The pixelated volumes forming the base of Büro Ole Scheeren’s Guardian Art Center in Beijing are informed by its context in close proximity to the historic Forbidden City. The plinth supports a monolithic hollowed-out volume that allows light to flood into the museum, event space, and lifestyle center.
Heatherwick Studio is transforming a pair of disused Victorian warehouses into a new public space and retail destination as part of the ongoing renewal of London’s Kings Cross district. Swooping extensions to the existing gabled roofs will form a canopy over a cobbled yard at the heart of the project.
The latest building to complete at the World Trade Center site will be the 80-story tower designed by Pritzker Prize-winner Richard Rogers‘s London-based firm. The building features a podium dedicated to retail, with offices and trading floors accommodated in stepped volumes that reduce the tower’s mass as it rises.
Located on the coast of the Gulf of Finland, this huge mixed-use complex in the Russian city of St. Petersburg will center around Europe’s tallest skyscraper. A free public observation deck at an elevation of almost 1,200 feet will provide panoramic views of the city and its surroundings.
Upon its completion, World One will be the tallest building in India and the tallest residential building in the world. The 117-story tower will feature interiors designed by Giorgio Armani and will contain 290 apartments, a swimming pool, gym, health club, and its own cricket pitches.
Ask the average American which city contains nearly half of America’s most expensive buildings and what would they say? New York, perhaps? Or maybe Los Angeles? Chicago, for those who know of the Windy City’s rich architectural history? But alas, none of those answers would be correct. According to a new survey by Emporis (a data website that collects information about buildings around the world), Las Vegas houses nine out of the 20 most expensive buildings in the country. While big-name architects and location both play a part in the final cost, oftentimes it’s the infrastructure that makes a million-dollar design turn into a multimillion-dollar project. Below, ADsurveys the 20 most expensive buildings in the United States.
Building: Millennium Tower Location: Boston, MA Cost: $620 million Year: 2016 Architect: Handel Architects
Building: The Mirage Location: Las Vegas, NV Cost: $650 million Year: 1989 Architect: Joel Bergman
Building: Palms Place Location: Las Vegas, NV Cost: $650 million Year: 2008 Architect: KGA Architecture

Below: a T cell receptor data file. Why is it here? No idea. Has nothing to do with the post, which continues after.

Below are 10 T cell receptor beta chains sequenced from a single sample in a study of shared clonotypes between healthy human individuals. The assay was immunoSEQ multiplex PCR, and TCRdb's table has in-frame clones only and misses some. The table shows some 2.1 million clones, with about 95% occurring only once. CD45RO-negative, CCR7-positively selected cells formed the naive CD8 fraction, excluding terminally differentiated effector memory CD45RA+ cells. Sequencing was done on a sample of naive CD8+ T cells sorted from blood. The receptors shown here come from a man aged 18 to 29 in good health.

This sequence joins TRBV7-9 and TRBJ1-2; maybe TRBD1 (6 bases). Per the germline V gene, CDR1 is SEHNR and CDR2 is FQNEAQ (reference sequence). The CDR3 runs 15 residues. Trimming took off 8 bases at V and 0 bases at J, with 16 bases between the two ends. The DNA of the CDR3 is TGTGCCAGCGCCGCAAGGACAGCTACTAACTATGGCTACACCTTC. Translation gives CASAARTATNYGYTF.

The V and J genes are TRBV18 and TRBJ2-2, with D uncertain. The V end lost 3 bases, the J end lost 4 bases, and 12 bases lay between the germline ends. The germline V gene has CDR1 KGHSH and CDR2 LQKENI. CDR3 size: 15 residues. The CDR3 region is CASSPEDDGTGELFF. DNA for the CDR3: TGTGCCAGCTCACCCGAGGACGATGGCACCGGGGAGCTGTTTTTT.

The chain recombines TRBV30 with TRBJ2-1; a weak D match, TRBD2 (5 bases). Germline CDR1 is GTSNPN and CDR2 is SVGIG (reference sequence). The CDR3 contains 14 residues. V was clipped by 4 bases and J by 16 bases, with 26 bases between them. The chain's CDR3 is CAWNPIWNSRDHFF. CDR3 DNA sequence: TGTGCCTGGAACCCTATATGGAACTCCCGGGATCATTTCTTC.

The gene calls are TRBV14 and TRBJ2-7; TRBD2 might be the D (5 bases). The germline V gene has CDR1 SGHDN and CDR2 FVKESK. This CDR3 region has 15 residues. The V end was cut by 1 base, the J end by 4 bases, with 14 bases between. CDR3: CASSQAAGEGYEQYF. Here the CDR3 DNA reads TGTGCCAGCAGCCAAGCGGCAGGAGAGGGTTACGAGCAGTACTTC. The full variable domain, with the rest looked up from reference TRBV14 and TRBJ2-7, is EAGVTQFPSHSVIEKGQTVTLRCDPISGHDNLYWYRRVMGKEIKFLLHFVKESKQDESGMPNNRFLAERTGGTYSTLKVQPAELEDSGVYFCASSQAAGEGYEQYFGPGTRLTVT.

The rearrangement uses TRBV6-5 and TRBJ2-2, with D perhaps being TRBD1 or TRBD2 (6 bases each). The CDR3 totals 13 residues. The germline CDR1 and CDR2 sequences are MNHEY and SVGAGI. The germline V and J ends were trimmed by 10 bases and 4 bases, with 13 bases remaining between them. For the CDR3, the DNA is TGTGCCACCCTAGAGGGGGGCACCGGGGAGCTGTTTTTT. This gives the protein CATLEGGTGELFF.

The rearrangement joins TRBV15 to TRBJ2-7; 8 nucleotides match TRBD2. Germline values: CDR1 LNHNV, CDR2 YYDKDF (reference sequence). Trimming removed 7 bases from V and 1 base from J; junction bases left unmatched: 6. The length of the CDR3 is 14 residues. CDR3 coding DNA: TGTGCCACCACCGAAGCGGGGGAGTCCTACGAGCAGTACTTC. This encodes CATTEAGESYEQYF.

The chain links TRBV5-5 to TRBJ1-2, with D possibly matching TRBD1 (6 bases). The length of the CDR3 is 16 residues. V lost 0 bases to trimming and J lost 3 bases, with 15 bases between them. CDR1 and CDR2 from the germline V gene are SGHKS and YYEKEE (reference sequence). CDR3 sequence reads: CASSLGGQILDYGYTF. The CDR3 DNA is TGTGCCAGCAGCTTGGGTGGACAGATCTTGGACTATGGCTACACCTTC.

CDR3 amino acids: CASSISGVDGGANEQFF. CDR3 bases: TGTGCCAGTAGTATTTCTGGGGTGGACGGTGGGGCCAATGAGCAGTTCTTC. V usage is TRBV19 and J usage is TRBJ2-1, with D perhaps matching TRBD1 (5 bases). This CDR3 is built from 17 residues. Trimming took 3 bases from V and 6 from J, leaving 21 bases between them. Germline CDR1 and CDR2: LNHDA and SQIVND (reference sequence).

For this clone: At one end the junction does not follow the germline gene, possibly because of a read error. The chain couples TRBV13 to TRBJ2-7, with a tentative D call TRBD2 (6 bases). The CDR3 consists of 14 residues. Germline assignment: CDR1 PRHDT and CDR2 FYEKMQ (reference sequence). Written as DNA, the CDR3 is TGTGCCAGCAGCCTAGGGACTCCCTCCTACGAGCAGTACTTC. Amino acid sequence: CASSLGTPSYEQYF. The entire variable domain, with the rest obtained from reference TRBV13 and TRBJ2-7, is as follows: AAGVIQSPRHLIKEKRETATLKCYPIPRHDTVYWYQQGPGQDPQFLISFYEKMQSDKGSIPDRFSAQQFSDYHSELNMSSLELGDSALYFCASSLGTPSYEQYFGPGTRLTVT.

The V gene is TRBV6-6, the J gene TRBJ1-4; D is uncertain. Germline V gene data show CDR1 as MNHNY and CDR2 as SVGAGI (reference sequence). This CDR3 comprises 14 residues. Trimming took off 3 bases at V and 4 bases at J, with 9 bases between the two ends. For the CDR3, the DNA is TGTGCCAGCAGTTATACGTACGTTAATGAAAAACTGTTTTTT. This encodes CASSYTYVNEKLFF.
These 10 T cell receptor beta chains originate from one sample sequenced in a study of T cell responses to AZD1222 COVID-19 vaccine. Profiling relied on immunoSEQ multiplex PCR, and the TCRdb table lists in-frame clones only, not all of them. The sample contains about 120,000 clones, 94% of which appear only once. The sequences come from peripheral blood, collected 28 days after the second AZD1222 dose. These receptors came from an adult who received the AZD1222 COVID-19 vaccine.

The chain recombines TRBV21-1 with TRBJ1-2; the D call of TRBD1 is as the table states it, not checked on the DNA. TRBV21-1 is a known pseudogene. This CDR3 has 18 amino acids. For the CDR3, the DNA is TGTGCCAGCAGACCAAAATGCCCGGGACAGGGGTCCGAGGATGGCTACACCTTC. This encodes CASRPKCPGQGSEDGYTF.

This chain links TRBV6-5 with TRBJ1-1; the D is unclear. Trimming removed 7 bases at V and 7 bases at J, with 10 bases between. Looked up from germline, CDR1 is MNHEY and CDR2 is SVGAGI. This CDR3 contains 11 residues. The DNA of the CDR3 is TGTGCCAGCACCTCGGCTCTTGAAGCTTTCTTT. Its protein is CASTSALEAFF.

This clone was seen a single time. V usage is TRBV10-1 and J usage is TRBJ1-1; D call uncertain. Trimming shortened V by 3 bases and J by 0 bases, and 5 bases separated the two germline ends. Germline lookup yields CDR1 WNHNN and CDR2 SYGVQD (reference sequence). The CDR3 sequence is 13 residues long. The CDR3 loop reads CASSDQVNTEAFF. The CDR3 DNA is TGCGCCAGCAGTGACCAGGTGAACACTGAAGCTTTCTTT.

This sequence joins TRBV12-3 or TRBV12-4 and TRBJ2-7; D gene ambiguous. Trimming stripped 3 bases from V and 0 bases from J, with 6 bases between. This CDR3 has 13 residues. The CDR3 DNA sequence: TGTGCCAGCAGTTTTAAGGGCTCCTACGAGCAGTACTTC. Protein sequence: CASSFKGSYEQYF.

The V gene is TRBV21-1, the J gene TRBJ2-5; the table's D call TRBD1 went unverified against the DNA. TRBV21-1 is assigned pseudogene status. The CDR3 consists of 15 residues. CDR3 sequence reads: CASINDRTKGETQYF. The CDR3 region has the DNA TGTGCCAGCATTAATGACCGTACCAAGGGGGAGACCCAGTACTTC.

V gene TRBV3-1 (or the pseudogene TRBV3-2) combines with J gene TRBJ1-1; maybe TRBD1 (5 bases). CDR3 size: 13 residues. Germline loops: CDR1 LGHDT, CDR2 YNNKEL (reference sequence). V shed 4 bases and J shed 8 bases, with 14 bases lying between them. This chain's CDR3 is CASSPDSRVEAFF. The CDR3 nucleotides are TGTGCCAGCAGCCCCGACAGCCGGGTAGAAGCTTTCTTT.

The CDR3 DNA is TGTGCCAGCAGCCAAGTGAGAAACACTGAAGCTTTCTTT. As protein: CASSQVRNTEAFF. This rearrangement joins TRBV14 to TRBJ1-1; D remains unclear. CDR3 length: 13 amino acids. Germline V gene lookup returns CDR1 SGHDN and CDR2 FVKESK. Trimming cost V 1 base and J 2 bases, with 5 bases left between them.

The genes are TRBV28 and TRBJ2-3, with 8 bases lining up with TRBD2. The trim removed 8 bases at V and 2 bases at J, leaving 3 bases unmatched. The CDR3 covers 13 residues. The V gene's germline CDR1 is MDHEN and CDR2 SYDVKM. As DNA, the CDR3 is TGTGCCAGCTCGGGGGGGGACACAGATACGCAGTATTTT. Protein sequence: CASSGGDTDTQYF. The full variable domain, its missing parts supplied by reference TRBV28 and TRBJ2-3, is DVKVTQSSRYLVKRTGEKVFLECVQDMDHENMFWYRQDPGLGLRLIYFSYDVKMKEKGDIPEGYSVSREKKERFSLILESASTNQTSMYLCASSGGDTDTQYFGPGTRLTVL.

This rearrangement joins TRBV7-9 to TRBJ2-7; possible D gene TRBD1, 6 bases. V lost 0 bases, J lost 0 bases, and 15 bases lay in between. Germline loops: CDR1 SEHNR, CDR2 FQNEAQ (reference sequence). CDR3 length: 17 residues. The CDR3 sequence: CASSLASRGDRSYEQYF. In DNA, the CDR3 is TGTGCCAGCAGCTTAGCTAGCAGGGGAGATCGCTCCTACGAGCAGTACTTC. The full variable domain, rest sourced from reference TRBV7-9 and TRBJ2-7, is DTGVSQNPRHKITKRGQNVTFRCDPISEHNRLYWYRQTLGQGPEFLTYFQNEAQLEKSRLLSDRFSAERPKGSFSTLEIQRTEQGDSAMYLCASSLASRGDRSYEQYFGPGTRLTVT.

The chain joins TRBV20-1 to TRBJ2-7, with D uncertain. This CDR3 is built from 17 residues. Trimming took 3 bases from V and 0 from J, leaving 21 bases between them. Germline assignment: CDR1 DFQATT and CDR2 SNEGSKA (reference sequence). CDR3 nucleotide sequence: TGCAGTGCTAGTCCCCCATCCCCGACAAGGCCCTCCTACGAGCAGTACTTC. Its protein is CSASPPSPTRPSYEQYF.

Belfer Research Building
Building: Belfer Research Building Location: New York, NY Cost: $650 million Year: 2014 Architects: Todd Schliemann, Ennead Architects
Rush Hospital, East Tower
Building: The Rush Hospital, East Tower Location: Chicago, IL Cost: $654 million Year: 2012 Architect: Perkins & Will
7 World Trade Center
Building: 7 World Trade Center Location: New York, NY Cost: $700 million Year: 2006 Architect: Skidmore, Owings & Merrill
Building: Elara Location: Las Vegas, NV Cost: $750 million Year: 2009 Architect: Gerald Koi
Devon Energy Center
Building: Devon Energy Center Location: Oklahoma City, Oklahoma Cost: $750 million Year: 2012 Architect: Jon Pickard
Paris Las Vegas
Building: Paris Las Vegas Location: Las Vegas, NV Cost: $785 million Year: 1999 Architect: Joel Bergman
The New York Times Building
Building: The New York Times Building Location: New York, NY Cost: $850,000,000 Year: 2007 Architect: Renzo Piano
Trump International Hotel & Tower
Building: Trump International Hotel & Tower (center) Location: Chicago, IL Cost: $850 million Year: 2009 Architect: Adrian Smith, Skidmore, Owings and Merrill
Red Rock Casino Resort & Spa
Building: Red Rock Casino Resort & Spa Location: Las Vegas, NV Cost: $925 million Year: 2006 Architect: Friedmutter Group
MGM Grand Resort & Casino
Building: MGM Grand Resort & Casino Location: Las Vegas, NV Cost: $1 billion Year: 1993 Architect: Veldon Simpson
SunTrust Financial Centre
Building: SunTrust Financial Centre Location: Tampa, FL Cost: $1 billion Year: 1992 Architect: Cooper Carry
Bank of America Tower
Building: Bank of America Tower Location: New York, NY Cost: $1 billion Year: 2009 Architects: COOKFOX Architects and Adamson Associates Architects
Wilshire Grand Center
Building: Wilshire Grand Center Location: Los Angeles, CA Cost: $1.2 billion Year: 2017 Architect: AC Martin Partners
Building: The Palazzo Location: Las Vegas, NV Cost: $1.9 billion Year: 2007 Architect: HKS
Goldman Sachs Headquarters
Building: Goldman Sachs Headquarters Location: New York, NY Cost: $2.1 billion Year: 2010 Architects: Pei Cobb Freed & Partners and Adamson Associates Architects
Wynn Las Vegas
Building: Wynn Las Vegas Location: Las Vegas, NV Cost: $2.7 billion Year: 2005 Architect: Marnell Corrao Associates
One World Trade Center
Building: One World Trade Center Location: New York, NY Cost: $3.8 billion Year: 2014 Architects: David Childs of Skidmore, Owings & Merrill